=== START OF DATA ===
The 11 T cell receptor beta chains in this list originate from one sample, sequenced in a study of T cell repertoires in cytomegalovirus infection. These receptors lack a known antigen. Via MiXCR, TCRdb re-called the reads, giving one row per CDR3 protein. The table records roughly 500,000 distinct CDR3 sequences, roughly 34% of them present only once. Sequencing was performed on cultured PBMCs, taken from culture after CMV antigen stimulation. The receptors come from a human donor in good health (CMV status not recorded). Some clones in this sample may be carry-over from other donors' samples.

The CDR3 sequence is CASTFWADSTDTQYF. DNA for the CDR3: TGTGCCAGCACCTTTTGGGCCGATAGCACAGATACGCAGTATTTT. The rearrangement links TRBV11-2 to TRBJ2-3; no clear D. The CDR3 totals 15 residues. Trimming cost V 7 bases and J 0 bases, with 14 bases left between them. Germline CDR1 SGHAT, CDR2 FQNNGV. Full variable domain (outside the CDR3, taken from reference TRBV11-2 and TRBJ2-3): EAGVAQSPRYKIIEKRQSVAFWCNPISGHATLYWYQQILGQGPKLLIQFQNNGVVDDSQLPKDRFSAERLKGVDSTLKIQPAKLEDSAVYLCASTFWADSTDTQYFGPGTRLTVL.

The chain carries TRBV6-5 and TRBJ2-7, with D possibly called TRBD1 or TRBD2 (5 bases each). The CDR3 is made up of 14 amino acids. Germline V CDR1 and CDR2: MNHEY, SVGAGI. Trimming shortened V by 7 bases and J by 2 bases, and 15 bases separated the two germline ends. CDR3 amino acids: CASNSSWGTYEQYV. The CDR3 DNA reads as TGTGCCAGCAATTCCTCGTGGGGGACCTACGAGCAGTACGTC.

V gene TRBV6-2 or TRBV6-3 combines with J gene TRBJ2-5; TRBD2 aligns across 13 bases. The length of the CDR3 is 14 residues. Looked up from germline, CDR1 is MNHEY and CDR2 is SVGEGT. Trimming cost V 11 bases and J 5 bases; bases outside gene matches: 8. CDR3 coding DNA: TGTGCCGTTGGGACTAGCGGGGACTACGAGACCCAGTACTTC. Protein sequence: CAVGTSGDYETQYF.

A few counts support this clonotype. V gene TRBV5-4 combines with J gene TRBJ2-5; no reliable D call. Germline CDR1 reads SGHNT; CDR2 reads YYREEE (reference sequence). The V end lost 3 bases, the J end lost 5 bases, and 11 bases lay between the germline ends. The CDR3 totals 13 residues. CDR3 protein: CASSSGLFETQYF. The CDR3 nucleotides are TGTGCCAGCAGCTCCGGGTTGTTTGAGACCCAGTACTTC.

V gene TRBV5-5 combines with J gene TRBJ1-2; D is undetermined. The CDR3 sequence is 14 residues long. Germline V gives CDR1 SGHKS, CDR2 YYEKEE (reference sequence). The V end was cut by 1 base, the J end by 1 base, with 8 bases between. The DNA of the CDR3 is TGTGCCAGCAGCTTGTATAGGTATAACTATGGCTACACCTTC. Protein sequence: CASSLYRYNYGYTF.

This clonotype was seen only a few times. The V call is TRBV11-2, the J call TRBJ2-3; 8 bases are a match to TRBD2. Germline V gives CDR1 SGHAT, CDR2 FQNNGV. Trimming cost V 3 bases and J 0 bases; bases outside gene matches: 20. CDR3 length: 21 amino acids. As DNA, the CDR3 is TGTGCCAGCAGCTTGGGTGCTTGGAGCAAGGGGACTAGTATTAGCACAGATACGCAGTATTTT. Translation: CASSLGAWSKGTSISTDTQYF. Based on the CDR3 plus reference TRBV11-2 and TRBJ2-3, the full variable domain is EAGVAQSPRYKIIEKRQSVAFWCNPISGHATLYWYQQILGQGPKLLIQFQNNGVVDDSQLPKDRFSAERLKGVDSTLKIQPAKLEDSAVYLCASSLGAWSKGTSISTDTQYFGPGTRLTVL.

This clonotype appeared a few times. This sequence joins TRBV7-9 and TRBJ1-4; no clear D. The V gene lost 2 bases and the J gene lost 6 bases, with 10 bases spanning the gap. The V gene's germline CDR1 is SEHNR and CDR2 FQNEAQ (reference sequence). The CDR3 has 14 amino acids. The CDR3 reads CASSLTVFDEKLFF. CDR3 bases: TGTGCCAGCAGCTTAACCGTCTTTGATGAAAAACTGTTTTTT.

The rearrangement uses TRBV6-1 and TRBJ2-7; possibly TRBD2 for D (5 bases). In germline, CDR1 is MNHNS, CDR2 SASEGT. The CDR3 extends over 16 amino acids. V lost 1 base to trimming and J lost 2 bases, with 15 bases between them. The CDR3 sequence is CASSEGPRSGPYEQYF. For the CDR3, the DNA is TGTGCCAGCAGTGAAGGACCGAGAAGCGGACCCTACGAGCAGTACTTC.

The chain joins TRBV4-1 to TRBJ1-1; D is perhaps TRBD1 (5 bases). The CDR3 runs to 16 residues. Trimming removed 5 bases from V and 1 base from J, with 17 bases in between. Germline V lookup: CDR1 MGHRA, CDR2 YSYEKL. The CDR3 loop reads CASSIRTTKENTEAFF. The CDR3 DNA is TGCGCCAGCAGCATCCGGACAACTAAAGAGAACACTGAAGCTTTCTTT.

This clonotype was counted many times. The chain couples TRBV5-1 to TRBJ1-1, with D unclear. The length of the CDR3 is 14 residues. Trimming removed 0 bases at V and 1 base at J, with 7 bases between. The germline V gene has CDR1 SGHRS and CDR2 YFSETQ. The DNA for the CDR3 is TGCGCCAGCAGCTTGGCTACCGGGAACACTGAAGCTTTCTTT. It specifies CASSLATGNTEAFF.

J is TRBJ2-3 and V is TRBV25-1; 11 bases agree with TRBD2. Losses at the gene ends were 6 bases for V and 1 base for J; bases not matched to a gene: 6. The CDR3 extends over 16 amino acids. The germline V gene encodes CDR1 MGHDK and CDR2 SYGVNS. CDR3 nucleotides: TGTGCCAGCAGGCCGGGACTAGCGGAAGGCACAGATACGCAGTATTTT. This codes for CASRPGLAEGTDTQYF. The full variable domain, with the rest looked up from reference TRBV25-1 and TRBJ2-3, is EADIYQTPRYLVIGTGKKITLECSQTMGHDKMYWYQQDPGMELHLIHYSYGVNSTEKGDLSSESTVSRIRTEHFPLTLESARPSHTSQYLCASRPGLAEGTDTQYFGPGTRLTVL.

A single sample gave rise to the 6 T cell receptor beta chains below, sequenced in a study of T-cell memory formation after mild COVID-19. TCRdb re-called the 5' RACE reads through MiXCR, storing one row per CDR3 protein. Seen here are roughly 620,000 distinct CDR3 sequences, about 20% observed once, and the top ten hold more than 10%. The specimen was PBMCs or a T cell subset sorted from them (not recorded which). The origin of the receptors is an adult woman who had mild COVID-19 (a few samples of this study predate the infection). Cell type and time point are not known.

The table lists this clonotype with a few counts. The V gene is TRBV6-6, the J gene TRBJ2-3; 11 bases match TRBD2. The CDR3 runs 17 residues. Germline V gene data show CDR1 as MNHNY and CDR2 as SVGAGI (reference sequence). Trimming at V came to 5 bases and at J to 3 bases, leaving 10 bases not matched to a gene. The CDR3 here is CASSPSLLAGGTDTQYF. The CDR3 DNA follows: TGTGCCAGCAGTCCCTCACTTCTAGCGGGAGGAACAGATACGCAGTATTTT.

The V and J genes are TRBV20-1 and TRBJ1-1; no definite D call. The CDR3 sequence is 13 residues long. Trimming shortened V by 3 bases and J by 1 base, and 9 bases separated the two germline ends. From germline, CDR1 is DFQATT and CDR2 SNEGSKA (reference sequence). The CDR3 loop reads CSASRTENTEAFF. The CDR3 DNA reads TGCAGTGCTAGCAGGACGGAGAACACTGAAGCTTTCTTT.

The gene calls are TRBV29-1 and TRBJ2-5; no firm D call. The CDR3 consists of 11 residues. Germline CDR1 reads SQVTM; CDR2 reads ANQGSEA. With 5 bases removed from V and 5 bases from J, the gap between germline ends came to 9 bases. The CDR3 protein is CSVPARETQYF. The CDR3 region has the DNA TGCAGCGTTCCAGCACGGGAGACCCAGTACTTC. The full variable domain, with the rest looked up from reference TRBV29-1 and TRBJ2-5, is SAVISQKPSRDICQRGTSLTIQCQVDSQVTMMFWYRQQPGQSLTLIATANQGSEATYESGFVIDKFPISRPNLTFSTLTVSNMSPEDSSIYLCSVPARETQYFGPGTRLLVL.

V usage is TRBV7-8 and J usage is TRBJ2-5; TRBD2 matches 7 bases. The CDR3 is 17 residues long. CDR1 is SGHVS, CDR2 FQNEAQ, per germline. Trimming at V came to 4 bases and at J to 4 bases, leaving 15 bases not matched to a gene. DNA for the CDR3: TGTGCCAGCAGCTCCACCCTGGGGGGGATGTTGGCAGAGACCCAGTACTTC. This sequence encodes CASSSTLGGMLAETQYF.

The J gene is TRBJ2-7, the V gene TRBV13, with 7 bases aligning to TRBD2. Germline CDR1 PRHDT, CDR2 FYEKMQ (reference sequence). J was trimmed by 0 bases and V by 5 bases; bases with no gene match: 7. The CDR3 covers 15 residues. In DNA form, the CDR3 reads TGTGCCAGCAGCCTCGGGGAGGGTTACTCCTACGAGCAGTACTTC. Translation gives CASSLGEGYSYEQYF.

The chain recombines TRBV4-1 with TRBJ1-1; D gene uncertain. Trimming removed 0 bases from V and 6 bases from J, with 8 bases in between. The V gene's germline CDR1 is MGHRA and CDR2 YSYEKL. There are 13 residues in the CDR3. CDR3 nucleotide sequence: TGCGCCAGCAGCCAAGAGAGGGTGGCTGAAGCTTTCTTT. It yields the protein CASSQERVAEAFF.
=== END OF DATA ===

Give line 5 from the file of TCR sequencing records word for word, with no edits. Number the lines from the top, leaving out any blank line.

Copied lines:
A few counts support this clonotype. V gene TRBV5-4 combines with J gene TRBJ2-5; no reliable D call. Germline CDR1 reads SGHNT; CDR2 reads YYREEE (reference sequence). The V end lost 3 bases, the J end lost 5 bases, and 11 bases lay between the germline ends. The CDR3 totals 13 residues. CDR3 protein: CASSSGLFETQYF. The CDR3 nucleotides are TGTGCCAGCAGCTCCGGGTTGTTTGAGACCCAGTACTTC.